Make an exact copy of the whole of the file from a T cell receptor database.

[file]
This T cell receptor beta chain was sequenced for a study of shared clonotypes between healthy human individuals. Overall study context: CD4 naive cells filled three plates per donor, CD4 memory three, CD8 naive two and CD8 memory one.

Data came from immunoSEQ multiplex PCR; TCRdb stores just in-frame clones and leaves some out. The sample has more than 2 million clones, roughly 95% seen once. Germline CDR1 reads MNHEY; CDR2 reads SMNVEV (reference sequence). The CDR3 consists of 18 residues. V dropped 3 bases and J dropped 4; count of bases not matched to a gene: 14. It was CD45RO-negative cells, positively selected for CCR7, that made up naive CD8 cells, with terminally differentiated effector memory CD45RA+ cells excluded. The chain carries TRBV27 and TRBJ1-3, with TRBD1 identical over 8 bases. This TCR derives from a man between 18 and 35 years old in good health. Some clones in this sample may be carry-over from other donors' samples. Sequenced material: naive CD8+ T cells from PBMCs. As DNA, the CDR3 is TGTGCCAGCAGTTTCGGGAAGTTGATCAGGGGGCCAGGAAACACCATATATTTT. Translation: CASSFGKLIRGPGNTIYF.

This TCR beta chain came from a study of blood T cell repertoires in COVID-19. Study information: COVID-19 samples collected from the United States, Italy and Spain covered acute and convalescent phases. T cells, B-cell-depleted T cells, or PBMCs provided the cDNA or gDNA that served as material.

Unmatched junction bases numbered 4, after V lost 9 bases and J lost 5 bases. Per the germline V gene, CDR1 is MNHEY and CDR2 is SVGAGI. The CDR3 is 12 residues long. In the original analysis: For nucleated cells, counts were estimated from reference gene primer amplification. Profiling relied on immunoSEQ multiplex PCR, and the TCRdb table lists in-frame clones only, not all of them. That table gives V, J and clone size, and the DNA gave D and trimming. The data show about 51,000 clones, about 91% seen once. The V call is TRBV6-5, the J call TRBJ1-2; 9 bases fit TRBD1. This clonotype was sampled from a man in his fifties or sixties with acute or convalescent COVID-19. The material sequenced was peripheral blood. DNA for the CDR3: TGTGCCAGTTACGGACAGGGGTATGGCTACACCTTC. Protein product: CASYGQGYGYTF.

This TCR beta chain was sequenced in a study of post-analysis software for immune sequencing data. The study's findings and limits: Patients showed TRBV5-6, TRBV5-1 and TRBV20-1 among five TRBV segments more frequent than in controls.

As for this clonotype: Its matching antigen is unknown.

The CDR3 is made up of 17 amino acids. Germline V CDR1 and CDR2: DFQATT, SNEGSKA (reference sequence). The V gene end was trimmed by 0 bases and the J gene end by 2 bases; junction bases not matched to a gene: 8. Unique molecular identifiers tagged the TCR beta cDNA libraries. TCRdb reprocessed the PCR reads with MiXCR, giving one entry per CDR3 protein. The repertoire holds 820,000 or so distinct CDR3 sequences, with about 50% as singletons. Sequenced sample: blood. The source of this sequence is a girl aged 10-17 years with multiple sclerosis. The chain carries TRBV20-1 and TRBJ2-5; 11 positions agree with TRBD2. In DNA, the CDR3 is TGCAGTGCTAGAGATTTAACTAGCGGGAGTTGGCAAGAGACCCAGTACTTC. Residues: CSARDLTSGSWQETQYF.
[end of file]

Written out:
This T cell receptor beta chain was sequenced for a study of shared clonotypes between healthy human individuals. Overall study context: CD4 naive cells filled three plates per donor, CD4 memory three, CD8 naive two and CD8 memory one.

Data came from immunoSEQ multiplex PCR; TCRdb stores just in-frame clones and leaves some out. The sample has more than 2 million clones, roughly 95% seen once. Germline CDR1 reads MNHEY; CDR2 reads SMNVEV (reference sequence). The CDR3 consists of 18 residues. V dropped 3 bases and J dropped 4; count of bases not matched to a gene: 14. It was CD45RO-negative cells, positively selected for CCR7, that made up naive CD8 cells, with terminally differentiated effector memory CD45RA+ cells excluded. The chain carries TRBV27 and TRBJ1-3, with TRBD1 identical over 8 bases. This TCR derives from a man between 18 and 35 years old in good health. Some clones in this sample may be carry-over from other donors' samples. Sequenced material: naive CD8+ T cells from PBMCs. As DNA, the CDR3 is TGTGCCAGCAGTTTCGGGAAGTTGATCAGGGGGCCAGGAAACACCATATATTTT. Translation: CASSFGKLIRGPGNTIYF.

This TCR beta chain came from a study of blood T cell repertoires in COVID-19. Study information: COVID-19 samples collected from the United States, Italy and Spain covered acute and convalescent phases. T cells, B-cell-depleted T cells, or PBMCs provided the cDNA or gDNA that served as material.

Unmatched junction bases numbered 4, after V lost 9 bases and J lost 5 bases. Per the germline V gene, CDR1 is MNHEY and CDR2 is SVGAGI. The CDR3 is 12 residues long. In the original analysis: For nucleated cells, counts were estimated from reference gene primer amplification. Profiling relied on immunoSEQ multiplex PCR, and the TCRdb table lists in-frame clones only, not all of them. That table gives V, J and clone size, and the DNA gave D and trimming. The data show about 51,000 clones, about 91% seen once. The V call is TRBV6-5, the J call TRBJ1-2; 9 bases fit TRBD1. This clonotype was sampled from a man in his fifties or sixties with acute or convalescent COVID-19. The material sequenced was peripheral blood. DNA for the CDR3: TGTGCCAGTTACGGACAGGGGTATGGCTACACCTTC. Protein product: CASYGQGYGYTF.

This TCR beta chain was sequenced in a study of post-analysis software for immune sequencing data. The study's findings and limits: Patients showed TRBV5-6, TRBV5-1 and TRBV20-1 among five TRBV segments more frequent than in controls.

As for this clonotype: Its matching antigen is unknown.

The CDR3 is made up of 17 amino acids. Germline V CDR1 and CDR2: DFQATT, SNEGSKA (reference sequence). The V gene end was trimmed by 0 bases and the J gene end by 2 bases; junction bases not matched to a gene: 8. Unique molecular identifiers tagged the TCR beta cDNA libraries. TCRdb reprocessed the PCR reads with MiXCR, giving one entry per CDR3 protein. The repertoire holds 820,000 or so distinct CDR3 sequences, with about 50% as singletons. Sequenced sample: blood. The source of this sequence is a girl aged 10-17 years with multiple sclerosis. The chain carries TRBV20-1 and TRBJ2-5; 11 positions agree with TRBD2. In DNA, the CDR3 is TGCAGTGCTAGAGATTTAACTAGCGGGAGTTGGCAAGAGACCCAGTACTTC. Residues: CSARDLTSGSWQETQYF.